David Brooks / Union-Tribune
Juan Miron takes an order from a customer at the Miho Gastrotruck. Miron and his co-owner aim to make gourmet food you might find in La Jolla, and serve it out of a truck.
The Miho Gastrotruck serves “The Classic,” a burger made with grass-fed beef and natural cheddar cheese.
A couple of years ago, Dave Long, a professionally trained chef who had opened a restaurant in Costa Rica and worked with Bradley Ogden in San Francisco, was working as a personal chef. The family was nice enough, but there was one problem for this energetic, talkative former Navy SEAL.
“I was bored,” Long said, standing in front of his Dave de Jour food truck around midnight on a Wednesday in North Park. “I felt like a glorified butler. I wanted my own thing, but without having to open a traditional restaurant.”
At the time, the word was starting to spread about gourmet food trucks that were attempting to bring the mobile meals forward by incorporating new trends in fusion cuisine and local ingredients.
“I read an article about Kogi in L.A., so I went to check it out,” Long said, referring to the now nationally known Kogi BBQ truck that sells Korean-style tacos. “When I got there, a huge line had already formed, and the truck wasn’t even there yet. That’s when I knew I was going to get a truck.”
Some stories about the gourmet food truck trend have referred to Kogi BBQ in Los Angeles as the first, which is kind of like saying Apple invented the computer. They didn’t come up with the idea; they just made it more user-friendly.
Food trucks have been around for decades, from New York to San Francisco, and were feeding San Diegans as early as the 1940s. What Kogi did do, most agree, is show the way to greater visibility through social media. Through Twitter, but also using other Web services like Facebook, food trucks can now give their followers up-to-the-minute reports on their locations. The Kogi Twitter feed now has more than 69,000 followers.
“Kogi brought it all to the forefront,” said Kevin Ho, co-owner of the Miho Gastrotruck, which started prowling the streets of San Diego two months ago. “They used social networking in a great way and established a strong following. That strategy of reaching people is at the heart of the growing food truck movement.”
There are still plenty of hurdles to success: getting licenses and permits, truck maintenance, managing the food and separate prep kitchen, and, maybe most challenging, breaking down the stereotype of the “roach coach.”
“You have to overcome people’s perceptions of food trucks,” Long said. “People see my menu and say, ‘I’m not eating ahi skewers out of a truck,’ but I assure you my truck is better run and more sanitary than a lot of restaurants.”
A look at San Diego’s new crop of gourmet food trucks and how to find them:
Dave de Jour
Web site: davedejour.com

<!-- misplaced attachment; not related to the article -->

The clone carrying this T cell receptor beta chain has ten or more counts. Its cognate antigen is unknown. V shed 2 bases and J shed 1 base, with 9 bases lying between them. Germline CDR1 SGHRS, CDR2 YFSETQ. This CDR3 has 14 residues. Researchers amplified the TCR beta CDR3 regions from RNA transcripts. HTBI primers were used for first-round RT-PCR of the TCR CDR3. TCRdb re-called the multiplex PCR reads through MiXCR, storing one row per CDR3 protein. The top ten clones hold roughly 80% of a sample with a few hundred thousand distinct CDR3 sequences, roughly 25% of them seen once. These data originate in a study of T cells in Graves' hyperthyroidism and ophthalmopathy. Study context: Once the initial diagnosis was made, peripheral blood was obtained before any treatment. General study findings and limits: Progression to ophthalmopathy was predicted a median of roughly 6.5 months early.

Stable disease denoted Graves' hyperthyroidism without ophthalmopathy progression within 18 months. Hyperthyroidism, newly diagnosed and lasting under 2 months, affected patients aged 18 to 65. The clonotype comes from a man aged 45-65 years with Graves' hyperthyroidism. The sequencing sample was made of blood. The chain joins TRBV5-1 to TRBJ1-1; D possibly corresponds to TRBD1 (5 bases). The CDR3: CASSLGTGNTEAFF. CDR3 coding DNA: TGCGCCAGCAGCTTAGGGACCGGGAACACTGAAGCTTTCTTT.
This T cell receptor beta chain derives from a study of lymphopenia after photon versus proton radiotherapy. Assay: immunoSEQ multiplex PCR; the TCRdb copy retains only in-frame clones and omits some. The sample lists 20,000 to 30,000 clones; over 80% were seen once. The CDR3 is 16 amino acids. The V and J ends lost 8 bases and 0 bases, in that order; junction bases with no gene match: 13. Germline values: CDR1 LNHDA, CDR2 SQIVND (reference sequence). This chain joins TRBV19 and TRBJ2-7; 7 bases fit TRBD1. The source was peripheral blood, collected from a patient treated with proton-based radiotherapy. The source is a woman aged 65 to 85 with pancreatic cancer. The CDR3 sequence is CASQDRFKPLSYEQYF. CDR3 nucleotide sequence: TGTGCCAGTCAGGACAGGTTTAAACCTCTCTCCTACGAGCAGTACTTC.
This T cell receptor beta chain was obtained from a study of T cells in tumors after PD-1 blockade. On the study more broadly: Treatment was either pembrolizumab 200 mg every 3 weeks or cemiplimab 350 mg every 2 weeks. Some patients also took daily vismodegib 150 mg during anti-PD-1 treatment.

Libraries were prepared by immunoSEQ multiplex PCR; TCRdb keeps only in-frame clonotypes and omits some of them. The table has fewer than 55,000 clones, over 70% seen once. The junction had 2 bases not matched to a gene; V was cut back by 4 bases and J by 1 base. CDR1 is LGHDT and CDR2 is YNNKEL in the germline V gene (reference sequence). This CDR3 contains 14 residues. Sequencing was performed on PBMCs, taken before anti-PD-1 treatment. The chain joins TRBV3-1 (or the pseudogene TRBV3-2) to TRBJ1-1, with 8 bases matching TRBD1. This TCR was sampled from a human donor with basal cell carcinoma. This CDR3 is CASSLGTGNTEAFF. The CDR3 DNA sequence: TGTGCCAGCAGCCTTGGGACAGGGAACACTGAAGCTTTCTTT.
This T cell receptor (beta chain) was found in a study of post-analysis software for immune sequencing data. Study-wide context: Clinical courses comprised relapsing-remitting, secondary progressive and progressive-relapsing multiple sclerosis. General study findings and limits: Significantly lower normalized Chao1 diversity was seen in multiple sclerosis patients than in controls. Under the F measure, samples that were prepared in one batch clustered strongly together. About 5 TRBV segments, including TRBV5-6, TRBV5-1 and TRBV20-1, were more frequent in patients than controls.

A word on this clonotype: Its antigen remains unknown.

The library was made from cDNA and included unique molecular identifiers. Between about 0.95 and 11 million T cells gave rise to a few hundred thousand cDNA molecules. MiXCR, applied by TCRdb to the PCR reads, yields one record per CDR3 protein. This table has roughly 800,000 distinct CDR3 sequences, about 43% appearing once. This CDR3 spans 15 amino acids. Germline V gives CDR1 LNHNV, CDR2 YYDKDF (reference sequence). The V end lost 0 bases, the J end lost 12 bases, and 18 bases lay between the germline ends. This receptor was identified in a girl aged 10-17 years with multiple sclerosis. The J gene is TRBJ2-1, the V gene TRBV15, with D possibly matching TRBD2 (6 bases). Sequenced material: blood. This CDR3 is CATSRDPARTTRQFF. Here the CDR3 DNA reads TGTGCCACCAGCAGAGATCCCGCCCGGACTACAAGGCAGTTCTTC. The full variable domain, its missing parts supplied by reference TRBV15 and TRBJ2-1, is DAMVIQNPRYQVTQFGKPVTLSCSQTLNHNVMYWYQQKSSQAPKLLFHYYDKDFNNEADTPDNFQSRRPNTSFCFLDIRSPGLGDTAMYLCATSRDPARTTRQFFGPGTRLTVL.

This is one of the few trucks that has a strong presence in North County, where Long lives, but also is a regular in city spots like North Park. The menu changes depending on available ingredients and inspiration, but offers a list of sliders from beef tongue to mahi-mahi. There are also vegetarian options, like the intriguingly spicy smoked lentil tacos.
Web site: mihogastrotruck.com
Kevin Ho and Juan Miron, owners of Miho, have a vision: Make gourmet, locally sourced food you’d expect too see at a La Jolla restaurant, but out of a truck. For a special event at Ballast Point Brewing, Miho chef Courtney Bryant crafted a pork belly dish with agave glaze and corn fritters. Their grass-fed burger and rotating menu of seasonal items fits San Diego tastes well. They also team up with local DJs and artists for special events (the next one is Saturday in Little Italy; check the Miho website for details).
Web site: tabebbq.com
Like Kogi, Tabe serves Korean BBQ tacos as well as other items, including a beer-battered fish taco with “Maui” salsa that stands up admirably to the plethora of other San Diego fish taco purveyors. It has become so popular that chef Todd Ichinaga had to open the prep kitchen (3690 Murphy Canyon Road, Serra Mesa) for regular service.
Web site: foodjunkiescatering.com
This truck is not out in the streets as much as the others, but consistently sets up in North Park near The Office Bar (3936 30th St.) on Friday nights. Menu options include a fish taco, a gourmet grilled cheese on sourdough, a Tijuana-style hot dog (wrapped in bacon) and the incredibly fun to say — and eat — “BBQ brisket in a biscuit.”
Joes on the Nose
Web site: joesonthenose.com
Practically the old guard of San Diego gourmet food trucks, this mobile coffee shop and smoothie bar has been around for three years and is a regular at the farmers markets in Normal Heights, Little Italy and Hillcrest. It is not exactly a “food” truck, but creative drinks like the Horchata Latte and the Flaming Chocolate (hot chocolate with chile and hot sauce) make it worth a visit.